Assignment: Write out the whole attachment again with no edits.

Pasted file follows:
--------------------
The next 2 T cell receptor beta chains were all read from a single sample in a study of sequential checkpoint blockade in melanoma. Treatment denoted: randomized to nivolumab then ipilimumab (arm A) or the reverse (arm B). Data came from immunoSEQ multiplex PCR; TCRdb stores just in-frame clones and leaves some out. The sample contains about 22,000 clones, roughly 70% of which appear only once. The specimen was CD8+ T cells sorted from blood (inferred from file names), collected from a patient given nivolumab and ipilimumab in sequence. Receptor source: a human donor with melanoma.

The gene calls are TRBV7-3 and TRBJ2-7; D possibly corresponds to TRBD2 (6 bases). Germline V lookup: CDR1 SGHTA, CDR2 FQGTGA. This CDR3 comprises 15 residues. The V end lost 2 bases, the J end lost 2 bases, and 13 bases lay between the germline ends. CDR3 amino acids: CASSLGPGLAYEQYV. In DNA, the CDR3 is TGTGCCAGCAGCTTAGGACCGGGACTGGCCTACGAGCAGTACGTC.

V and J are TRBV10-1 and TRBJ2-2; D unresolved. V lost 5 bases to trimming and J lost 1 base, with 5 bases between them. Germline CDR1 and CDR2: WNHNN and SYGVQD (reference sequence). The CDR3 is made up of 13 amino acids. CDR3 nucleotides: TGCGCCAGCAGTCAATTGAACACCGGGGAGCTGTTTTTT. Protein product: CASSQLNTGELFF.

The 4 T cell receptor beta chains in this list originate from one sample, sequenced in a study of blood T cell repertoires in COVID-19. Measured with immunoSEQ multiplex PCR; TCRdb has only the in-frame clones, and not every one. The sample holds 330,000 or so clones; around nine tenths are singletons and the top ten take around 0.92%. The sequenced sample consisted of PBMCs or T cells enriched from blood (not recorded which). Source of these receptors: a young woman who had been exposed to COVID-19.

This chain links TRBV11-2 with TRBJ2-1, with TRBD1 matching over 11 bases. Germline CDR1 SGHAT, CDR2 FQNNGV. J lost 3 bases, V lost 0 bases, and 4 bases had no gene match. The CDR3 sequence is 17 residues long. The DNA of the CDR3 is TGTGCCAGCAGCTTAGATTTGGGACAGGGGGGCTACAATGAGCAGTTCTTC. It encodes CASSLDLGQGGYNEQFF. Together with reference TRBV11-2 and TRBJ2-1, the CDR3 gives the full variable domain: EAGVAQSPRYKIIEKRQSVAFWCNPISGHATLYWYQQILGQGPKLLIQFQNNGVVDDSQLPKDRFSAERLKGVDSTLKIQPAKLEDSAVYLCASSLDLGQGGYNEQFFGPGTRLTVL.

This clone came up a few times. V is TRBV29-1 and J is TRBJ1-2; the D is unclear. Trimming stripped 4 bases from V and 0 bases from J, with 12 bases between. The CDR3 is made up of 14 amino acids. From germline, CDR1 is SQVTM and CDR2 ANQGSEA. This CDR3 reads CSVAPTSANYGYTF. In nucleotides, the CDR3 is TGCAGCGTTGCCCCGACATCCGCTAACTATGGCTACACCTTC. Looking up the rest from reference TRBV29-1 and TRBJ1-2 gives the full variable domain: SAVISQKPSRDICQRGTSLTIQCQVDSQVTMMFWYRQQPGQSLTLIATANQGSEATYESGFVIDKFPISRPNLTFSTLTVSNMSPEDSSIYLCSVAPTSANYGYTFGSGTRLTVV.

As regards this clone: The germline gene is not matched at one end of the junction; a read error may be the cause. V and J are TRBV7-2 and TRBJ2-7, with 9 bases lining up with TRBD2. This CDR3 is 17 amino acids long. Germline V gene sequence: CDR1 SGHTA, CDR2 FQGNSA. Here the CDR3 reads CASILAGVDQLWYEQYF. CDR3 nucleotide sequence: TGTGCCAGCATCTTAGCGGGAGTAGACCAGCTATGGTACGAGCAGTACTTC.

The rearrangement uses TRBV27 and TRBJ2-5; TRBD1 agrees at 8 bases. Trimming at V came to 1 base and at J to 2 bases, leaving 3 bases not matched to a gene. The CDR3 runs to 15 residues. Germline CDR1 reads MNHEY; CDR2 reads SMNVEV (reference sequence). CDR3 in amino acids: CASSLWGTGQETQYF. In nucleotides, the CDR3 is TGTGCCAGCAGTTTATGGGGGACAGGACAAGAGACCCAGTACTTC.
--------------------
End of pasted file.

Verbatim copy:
The next 2 T cell receptor beta chains were all read from a single sample in a study of sequential checkpoint blockade in melanoma. Treatment denoted: randomized to nivolumab then ipilimumab (arm A) or the reverse (arm B). Data came from immunoSEQ multiplex PCR; TCRdb stores just in-frame clones and leaves some out. The sample contains about 22,000 clones, roughly 70% of which appear only once. The specimen was CD8+ T cells sorted from blood (inferred from file names), collected from a patient given nivolumab and ipilimumab in sequence. Receptor source: a human donor with melanoma.

The gene calls are TRBV7-3 and TRBJ2-7; D possibly corresponds to TRBD2 (6 bases). Germline V lookup: CDR1 SGHTA, CDR2 FQGTGA. This CDR3 comprises 15 residues. The V end lost 2 bases, the J end lost 2 bases, and 13 bases lay between the germline ends. CDR3 amino acids: CASSLGPGLAYEQYV. In DNA, the CDR3 is TGTGCCAGCAGCTTAGGACCGGGACTGGCCTACGAGCAGTACGTC.

V and J are TRBV10-1 and TRBJ2-2; D unresolved. V lost 5 bases to trimming and J lost 1 base, with 5 bases between them. Germline CDR1 and CDR2: WNHNN and SYGVQD (reference sequence). The CDR3 is made up of 13 amino acids. CDR3 nucleotides: TGCGCCAGCAGTCAATTGAACACCGGGGAGCTGTTTTTT. Protein product: CASSQLNTGELFF.

The 4 T cell receptor beta chains in this list originate from one sample, sequenced in a study of blood T cell repertoires in COVID-19. Measured with immunoSEQ multiplex PCR; TCRdb has only the in-frame clones, and not every one. The sample holds 330,000 or so clones; around nine tenths are singletons and the top ten take around 0.92%. The sequenced sample consisted of PBMCs or T cells enriched from blood (not recorded which). Source of these receptors: a young woman who had been exposed to COVID-19.

This chain links TRBV11-2 with TRBJ2-1, with TRBD1 matching over 11 bases. Germline CDR1 SGHAT, CDR2 FQNNGV. J lost 3 bases, V lost 0 bases, and 4 bases had no gene match. The CDR3 sequence is 17 residues long. The DNA of the CDR3 is TGTGCCAGCAGCTTAGATTTGGGACAGGGGGGCTACAATGAGCAGTTCTTC. It encodes CASSLDLGQGGYNEQFF. Together with reference TRBV11-2 and TRBJ2-1, the CDR3 gives the full variable domain: EAGVAQSPRYKIIEKRQSVAFWCNPISGHATLYWYQQILGQGPKLLIQFQNNGVVDDSQLPKDRFSAERLKGVDSTLKIQPAKLEDSAVYLCASSLDLGQGGYNEQFFGPGTRLTVL.

This clone came up a few times. V is TRBV29-1 and J is TRBJ1-2; the D is unclear. Trimming stripped 4 bases from V and 0 bases from J, with 12 bases between. The CDR3 is made up of 14 amino acids. From germline, CDR1 is SQVTM and CDR2 ANQGSEA. This CDR3 reads CSVAPTSANYGYTF. In nucleotides, the CDR3 is TGCAGCGTTGCCCCGACATCCGCTAACTATGGCTACACCTTC. Looking up the rest from reference TRBV29-1 and TRBJ1-2 gives the full variable domain: SAVISQKPSRDICQRGTSLTIQCQVDSQVTMMFWYRQQPGQSLTLIATANQGSEATYESGFVIDKFPISRPNLTFSTLTVSNMSPEDSSIYLCSVAPTSANYGYTFGSGTRLTVV.

As regards this clone: The germline gene is not matched at one end of the junction; a read error may be the cause. V and J are TRBV7-2 and TRBJ2-7, with 9 bases lining up with TRBD2. This CDR3 is 17 amino acids long. Germline V gene sequence: CDR1 SGHTA, CDR2 FQGNSA. Here the CDR3 reads CASILAGVDQLWYEQYF. CDR3 nucleotide sequence: TGTGCCAGCATCTTAGCGGGAGTAGACCAGCTATGGTACGAGCAGTACTTC.

The rearrangement uses TRBV27 and TRBJ2-5; TRBD1 agrees at 8 bases. Trimming at V came to 1 base and at J to 2 bases, leaving 3 bases not matched to a gene. The CDR3 runs to 15 residues. Germline CDR1 reads MNHEY; CDR2 reads SMNVEV (reference sequence). CDR3 in amino acids: CASSLWGTGQETQYF. In nucleotides, the CDR3 is TGTGCCAGCAGTTTATGGGGGACAGGACAAGAGACCCAGTACTTC.